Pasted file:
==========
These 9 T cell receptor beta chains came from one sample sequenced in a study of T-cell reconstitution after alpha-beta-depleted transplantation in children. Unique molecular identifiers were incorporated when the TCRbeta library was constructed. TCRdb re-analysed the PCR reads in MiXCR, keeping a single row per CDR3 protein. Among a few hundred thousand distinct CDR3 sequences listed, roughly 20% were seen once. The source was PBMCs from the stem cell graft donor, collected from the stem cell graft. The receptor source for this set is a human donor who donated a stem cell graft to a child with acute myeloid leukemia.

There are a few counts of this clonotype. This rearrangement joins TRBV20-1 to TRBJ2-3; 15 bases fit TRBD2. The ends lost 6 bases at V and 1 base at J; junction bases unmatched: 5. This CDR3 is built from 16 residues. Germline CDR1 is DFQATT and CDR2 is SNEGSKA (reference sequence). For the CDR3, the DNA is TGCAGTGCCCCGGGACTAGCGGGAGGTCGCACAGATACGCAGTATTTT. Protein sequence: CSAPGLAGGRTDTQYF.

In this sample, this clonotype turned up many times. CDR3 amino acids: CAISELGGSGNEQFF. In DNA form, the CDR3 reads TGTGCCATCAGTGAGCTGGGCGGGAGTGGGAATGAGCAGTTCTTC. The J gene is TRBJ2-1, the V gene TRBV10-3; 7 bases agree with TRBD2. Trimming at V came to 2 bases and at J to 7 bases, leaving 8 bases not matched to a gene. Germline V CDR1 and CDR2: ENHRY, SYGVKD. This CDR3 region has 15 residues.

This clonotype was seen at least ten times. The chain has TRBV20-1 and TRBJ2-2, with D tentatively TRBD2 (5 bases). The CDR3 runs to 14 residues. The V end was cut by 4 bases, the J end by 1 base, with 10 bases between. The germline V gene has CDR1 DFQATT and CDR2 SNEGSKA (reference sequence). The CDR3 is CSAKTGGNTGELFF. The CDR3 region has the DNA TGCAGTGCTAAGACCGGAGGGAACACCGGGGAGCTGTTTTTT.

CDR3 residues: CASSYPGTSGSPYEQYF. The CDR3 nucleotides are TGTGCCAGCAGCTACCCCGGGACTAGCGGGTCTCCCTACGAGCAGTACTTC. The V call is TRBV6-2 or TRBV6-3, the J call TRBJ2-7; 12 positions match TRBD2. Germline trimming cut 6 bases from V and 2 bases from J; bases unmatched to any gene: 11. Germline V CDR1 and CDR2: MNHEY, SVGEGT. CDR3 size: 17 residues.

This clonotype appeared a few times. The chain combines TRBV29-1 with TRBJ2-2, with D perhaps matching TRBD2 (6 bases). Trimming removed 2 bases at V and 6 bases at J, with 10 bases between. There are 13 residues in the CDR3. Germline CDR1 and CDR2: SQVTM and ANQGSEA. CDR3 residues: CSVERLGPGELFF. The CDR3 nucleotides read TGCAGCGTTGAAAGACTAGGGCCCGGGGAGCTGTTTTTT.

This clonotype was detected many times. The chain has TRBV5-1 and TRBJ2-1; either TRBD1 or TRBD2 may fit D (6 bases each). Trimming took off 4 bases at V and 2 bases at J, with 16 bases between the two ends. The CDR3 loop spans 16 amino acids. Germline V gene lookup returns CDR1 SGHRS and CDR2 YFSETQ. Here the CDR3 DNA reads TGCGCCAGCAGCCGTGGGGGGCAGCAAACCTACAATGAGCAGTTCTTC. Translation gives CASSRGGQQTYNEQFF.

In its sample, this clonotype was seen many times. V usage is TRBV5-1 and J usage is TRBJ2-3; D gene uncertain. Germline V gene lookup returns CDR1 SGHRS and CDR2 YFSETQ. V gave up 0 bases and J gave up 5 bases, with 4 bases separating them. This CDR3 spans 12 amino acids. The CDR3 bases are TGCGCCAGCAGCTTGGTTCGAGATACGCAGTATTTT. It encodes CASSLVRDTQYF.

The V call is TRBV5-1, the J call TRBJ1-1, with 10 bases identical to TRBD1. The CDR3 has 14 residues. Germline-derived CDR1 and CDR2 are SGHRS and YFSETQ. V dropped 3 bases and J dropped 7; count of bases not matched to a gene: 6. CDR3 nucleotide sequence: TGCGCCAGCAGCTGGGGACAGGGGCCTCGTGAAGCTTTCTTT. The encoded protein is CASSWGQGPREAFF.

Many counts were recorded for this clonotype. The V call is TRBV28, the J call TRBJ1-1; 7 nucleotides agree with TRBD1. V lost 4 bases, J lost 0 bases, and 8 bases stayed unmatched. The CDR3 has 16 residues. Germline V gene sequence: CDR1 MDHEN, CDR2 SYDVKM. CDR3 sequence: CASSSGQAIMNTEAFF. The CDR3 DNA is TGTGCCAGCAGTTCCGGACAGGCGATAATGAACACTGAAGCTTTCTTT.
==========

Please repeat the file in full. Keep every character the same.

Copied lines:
These 9 T cell receptor beta chains came from one sample sequenced in a study of T-cell reconstitution after alpha-beta-depleted transplantation in children. Unique molecular identifiers were incorporated when the TCRbeta library was constructed. TCRdb re-analysed the PCR reads in MiXCR, keeping a single row per CDR3 protein. Among a few hundred thousand distinct CDR3 sequences listed, roughly 20% were seen once. The source was PBMCs from the stem cell graft donor, collected from the stem cell graft. The receptor source for this set is a human donor who donated a stem cell graft to a child with acute myeloid leukemia.

There are a few counts of this clonotype. This rearrangement joins TRBV20-1 to TRBJ2-3; 15 bases fit TRBD2. The ends lost 6 bases at V and 1 base at J; junction bases unmatched: 5. This CDR3 is built from 16 residues. Germline CDR1 is DFQATT and CDR2 is SNEGSKA (reference sequence). For the CDR3, the DNA is TGCAGTGCCCCGGGACTAGCGGGAGGTCGCACAGATACGCAGTATTTT. Protein sequence: CSAPGLAGGRTDTQYF.

In this sample, this clonotype turned up many times. CDR3 amino acids: CAISELGGSGNEQFF. In DNA form, the CDR3 reads TGTGCCATCAGTGAGCTGGGCGGGAGTGGGAATGAGCAGTTCTTC. The J gene is TRBJ2-1, the V gene TRBV10-3; 7 bases agree with TRBD2. Trimming at V came to 2 bases and at J to 7 bases, leaving 8 bases not matched to a gene. Germline V CDR1 and CDR2: ENHRY, SYGVKD. This CDR3 region has 15 residues.

This clonotype was seen at least ten times. The chain has TRBV20-1 and TRBJ2-2, with D tentatively TRBD2 (5 bases). The CDR3 runs to 14 residues. The V end was cut by 4 bases, the J end by 1 base, with 10 bases between. The germline V gene has CDR1 DFQATT and CDR2 SNEGSKA (reference sequence). The CDR3 is CSAKTGGNTGELFF. The CDR3 region has the DNA TGCAGTGCTAAGACCGGAGGGAACACCGGGGAGCTGTTTTTT.

CDR3 residues: CASSYPGTSGSPYEQYF. The CDR3 nucleotides are TGTGCCAGCAGCTACCCCGGGACTAGCGGGTCTCCCTACGAGCAGTACTTC. The V call is TRBV6-2 or TRBV6-3, the J call TRBJ2-7; 12 positions match TRBD2. Germline trimming cut 6 bases from V and 2 bases from J; bases unmatched to any gene: 11. Germline V CDR1 and CDR2: MNHEY, SVGEGT. CDR3 size: 17 residues.

This clonotype appeared a few times. The chain combines TRBV29-1 with TRBJ2-2, with D perhaps matching TRBD2 (6 bases). Trimming removed 2 bases at V and 6 bases at J, with 10 bases between. There are 13 residues in the CDR3. Germline CDR1 and CDR2: SQVTM and ANQGSEA. CDR3 residues: CSVERLGPGELFF. The CDR3 nucleotides read TGCAGCGTTGAAAGACTAGGGCCCGGGGAGCTGTTTTTT.

This clonotype was detected many times. The chain has TRBV5-1 and TRBJ2-1; either TRBD1 or TRBD2 may fit D (6 bases each). Trimming took off 4 bases at V and 2 bases at J, with 16 bases between the two ends. The CDR3 loop spans 16 amino acids. Germline V gene lookup returns CDR1 SGHRS and CDR2 YFSETQ. Here the CDR3 DNA reads TGCGCCAGCAGCCGTGGGGGGCAGCAAACCTACAATGAGCAGTTCTTC. Translation gives CASSRGGQQTYNEQFF.

In its sample, this clonotype was seen many times. V usage is TRBV5-1 and J usage is TRBJ2-3; D gene uncertain. Germline V gene lookup returns CDR1 SGHRS and CDR2 YFSETQ. V gave up 0 bases and J gave up 5 bases, with 4 bases separating them. This CDR3 spans 12 amino acids. The CDR3 bases are TGCGCCAGCAGCTTGGTTCGAGATACGCAGTATTTT. It encodes CASSLVRDTQYF.

The V call is TRBV5-1, the J call TRBJ1-1, with 10 bases identical to TRBD1. The CDR3 has 14 residues. Germline-derived CDR1 and CDR2 are SGHRS and YFSETQ. V dropped 3 bases and J dropped 7; count of bases not matched to a gene: 6. CDR3 nucleotide sequence: TGCGCCAGCAGCTGGGGACAGGGGCCTCGTGAAGCTTTCTTT. The encoded protein is CASSWGQGPREAFF.

Many counts were recorded for this clonotype. The V call is TRBV28, the J call TRBJ1-1; 7 nucleotides agree with TRBD1. V lost 4 bases, J lost 0 bases, and 8 bases stayed unmatched. The CDR3 has 16 residues. Germline V gene sequence: CDR1 MDHEN, CDR2 SYDVKM. CDR3 sequence: CASSSGQAIMNTEAFF. The CDR3 DNA is TGTGCCAGCAGTTCCGGACAGGCGATAATGAACACTGAAGCTTTCTTT.